US Navy ship sails near disputed artificial island in the Pacific to challenge Chinese maritime claims

PHOTO: The forward-deployed Arleigh Burke-class guided-missile destroyer USS Mustin conducts a replenishment at sea with the Military Sealift Command Fleet Replenishment Oiler USNS John Ericsson in the Java Sea in this Jan. 29, 2016 file photo.PlayMass Comm. Spc. 2nd Class Christian Senyk/U.S. Navy photo via AP
WATCH South China Sea: The Basics

A U.S. Navy destroyer today sailed within 12 miles of a disputed artificial island claimed by China in the South China Sea, according to a U.S. defense official.

The USS Mustin's passage past Mischief Reef in the Spratly Islands is the latest Freedom of Navigation Operation (FONOP) conducted by the U.S. Navy in the South China Sea in disputed waters claimed by China.

The U.S. ship also conducted maneuvering operations as it sailed past the artificial island, the defense official said. Mischief Reef is one of seven artificial islands built up by China in recent years to press their territorial claims to the island chain.

PHOTO: File photo of The USS Mustin during a port visit to Hong Kong Nov. 8-12, 2013, while the ship was assigned to the USS George. File-Shiu On Yee/navysite.de
File photo of The USS Mustin during a port visit to Hong Kong Nov. 8-12, 2013, while the ship was assigned to the USS George.

The Navy carries out FONOPs around the world to challenge excessive maritime claims made by countries, but the operations directed at claims made by China draw the most attention.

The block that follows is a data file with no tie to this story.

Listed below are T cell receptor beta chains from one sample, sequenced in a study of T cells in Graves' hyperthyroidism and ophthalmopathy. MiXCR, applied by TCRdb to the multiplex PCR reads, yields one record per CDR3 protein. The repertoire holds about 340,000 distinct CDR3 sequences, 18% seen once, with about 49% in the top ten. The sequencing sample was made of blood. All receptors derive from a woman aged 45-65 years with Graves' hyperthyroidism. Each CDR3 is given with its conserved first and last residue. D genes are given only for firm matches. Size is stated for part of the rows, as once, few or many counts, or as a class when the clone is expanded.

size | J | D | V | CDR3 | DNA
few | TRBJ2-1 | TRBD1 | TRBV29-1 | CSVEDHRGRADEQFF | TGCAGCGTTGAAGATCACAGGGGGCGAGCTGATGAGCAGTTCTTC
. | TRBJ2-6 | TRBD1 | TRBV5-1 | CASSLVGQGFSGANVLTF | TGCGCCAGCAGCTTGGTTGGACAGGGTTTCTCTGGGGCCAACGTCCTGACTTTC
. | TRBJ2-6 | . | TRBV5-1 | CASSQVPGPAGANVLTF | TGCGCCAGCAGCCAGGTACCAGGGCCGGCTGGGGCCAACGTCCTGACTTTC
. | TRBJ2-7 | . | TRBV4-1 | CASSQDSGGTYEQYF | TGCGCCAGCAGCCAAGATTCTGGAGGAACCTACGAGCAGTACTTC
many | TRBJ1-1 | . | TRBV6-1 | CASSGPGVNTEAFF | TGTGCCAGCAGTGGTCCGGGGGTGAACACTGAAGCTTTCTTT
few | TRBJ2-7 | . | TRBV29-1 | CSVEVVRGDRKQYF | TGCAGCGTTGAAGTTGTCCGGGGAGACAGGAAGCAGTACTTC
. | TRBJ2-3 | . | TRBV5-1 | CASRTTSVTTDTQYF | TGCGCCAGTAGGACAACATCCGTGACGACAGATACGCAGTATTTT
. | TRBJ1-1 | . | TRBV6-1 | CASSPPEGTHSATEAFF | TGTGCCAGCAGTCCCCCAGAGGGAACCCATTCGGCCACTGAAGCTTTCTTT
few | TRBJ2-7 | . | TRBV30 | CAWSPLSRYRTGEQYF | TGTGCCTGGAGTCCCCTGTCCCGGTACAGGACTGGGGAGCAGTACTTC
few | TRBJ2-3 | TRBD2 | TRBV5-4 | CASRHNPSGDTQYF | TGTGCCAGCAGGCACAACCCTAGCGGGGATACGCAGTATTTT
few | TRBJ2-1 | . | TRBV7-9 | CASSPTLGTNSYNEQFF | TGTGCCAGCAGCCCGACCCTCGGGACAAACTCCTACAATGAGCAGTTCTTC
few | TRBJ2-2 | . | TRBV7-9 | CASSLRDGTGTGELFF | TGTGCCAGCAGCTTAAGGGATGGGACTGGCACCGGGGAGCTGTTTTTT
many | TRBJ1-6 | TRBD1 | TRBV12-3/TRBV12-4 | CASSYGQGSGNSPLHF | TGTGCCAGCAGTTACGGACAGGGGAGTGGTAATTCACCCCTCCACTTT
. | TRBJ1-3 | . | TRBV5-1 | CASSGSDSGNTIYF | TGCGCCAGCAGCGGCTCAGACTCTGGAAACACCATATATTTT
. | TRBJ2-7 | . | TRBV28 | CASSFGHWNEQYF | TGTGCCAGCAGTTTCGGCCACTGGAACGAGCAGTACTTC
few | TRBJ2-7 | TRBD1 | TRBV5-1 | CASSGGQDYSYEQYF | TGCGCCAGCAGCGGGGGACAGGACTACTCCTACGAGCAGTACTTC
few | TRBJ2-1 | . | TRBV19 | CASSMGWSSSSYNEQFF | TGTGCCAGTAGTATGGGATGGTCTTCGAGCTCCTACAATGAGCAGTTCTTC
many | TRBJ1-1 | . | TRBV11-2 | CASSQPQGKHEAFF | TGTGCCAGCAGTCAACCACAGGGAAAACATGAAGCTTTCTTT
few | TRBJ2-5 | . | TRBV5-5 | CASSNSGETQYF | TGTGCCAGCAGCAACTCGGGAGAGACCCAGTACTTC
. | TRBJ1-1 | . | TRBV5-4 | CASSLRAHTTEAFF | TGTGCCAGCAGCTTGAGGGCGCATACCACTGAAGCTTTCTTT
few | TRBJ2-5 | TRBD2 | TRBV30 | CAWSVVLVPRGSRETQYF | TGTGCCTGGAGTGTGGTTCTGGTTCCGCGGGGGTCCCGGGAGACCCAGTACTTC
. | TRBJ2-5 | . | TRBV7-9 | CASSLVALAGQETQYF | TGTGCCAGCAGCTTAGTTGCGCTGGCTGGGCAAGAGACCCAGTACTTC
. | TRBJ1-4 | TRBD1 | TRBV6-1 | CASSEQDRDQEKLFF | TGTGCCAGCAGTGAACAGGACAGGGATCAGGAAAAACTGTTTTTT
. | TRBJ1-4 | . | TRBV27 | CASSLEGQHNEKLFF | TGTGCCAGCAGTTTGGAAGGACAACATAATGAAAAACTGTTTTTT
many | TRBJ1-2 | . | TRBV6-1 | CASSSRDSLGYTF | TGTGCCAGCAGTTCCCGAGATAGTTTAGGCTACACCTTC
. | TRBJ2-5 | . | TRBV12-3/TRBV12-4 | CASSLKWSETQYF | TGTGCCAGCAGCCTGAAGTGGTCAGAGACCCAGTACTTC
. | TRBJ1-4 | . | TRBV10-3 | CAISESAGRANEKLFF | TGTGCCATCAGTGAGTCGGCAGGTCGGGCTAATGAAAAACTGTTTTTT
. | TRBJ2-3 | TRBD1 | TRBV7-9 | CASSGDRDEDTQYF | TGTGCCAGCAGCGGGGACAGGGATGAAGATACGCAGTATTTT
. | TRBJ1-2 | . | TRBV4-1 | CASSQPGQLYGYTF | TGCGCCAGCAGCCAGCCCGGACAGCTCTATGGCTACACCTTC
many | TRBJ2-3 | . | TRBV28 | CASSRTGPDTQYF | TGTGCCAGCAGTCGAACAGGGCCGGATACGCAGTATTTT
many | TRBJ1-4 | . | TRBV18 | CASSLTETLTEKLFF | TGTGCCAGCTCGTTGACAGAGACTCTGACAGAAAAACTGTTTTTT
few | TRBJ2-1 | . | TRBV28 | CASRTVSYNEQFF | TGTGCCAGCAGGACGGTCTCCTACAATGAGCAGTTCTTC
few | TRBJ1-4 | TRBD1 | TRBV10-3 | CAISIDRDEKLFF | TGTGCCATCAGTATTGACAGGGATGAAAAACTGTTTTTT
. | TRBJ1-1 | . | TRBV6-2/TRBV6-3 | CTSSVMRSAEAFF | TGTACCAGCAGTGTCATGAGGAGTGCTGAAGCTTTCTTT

China's Foreign Ministry in January strongly criticized the FONOP conducted by the destroyer USS Hopper past Scarborough Shoal, west of the Philippines. The Hopper's passage "violated China's sovereignty and security interests" and put the safety of Chinese vessels and personnel at risk, a ministry statement said.

Guided-missile destroyer USS Mustin leads the guided-missile cruiser USS Antietam, USS Curtis Wilbur and the Japan Maritime Self-Defense Force ship JS Fuyuzuki in a formation for the completion of MultiSail 2018 on March 14, 2018, in the Philippine Sea. File-Mass Communication Spc. 3rd Class Sarah Myers/US Navy
Guided-missile destroyer USS Mustin leads the guided-missile cruiser USS Antietam, USS Curtis Wilbur and the Japan Maritime Self-Defense Force ship JS Fuyuzuki in a formation for the completion of MultiSail 2018 on March 14, 2018, in the Philippine Sea.

The operation carried out by the USS Mustin will likely draw attention to its timing because it comes a day after the Trump administration proposed $60 billion in trade tariffs on China. But the operation may have been coincidental because freedom of navigation operations are planned weeks in advance.

“U.S. Forces operate in the Indo-Pacific region on a daily basis, including the South China Sea,” Lt. Cmdr. Nicole Schwegman, a U.S. Pacific Fleet spokeswoman, said in a statement. "All operations are designed in accordance with international law and demonstrate that the United States will fly, sail and operate wherever international law allows.

"We conduct routine and regular Freedom of Navigation Operations (FONOPs), as we have done in the past and will continue to do in the future," she added. "FONOPs are not about any one country, nor are they about making political statements. The United States takes a strong position on protecting the rights, freedoms and lawful uses of the sea and airspace guaranteed to all countries and that all maritime claims must comply with international law as reflected in the Law of the Sea Convention.”

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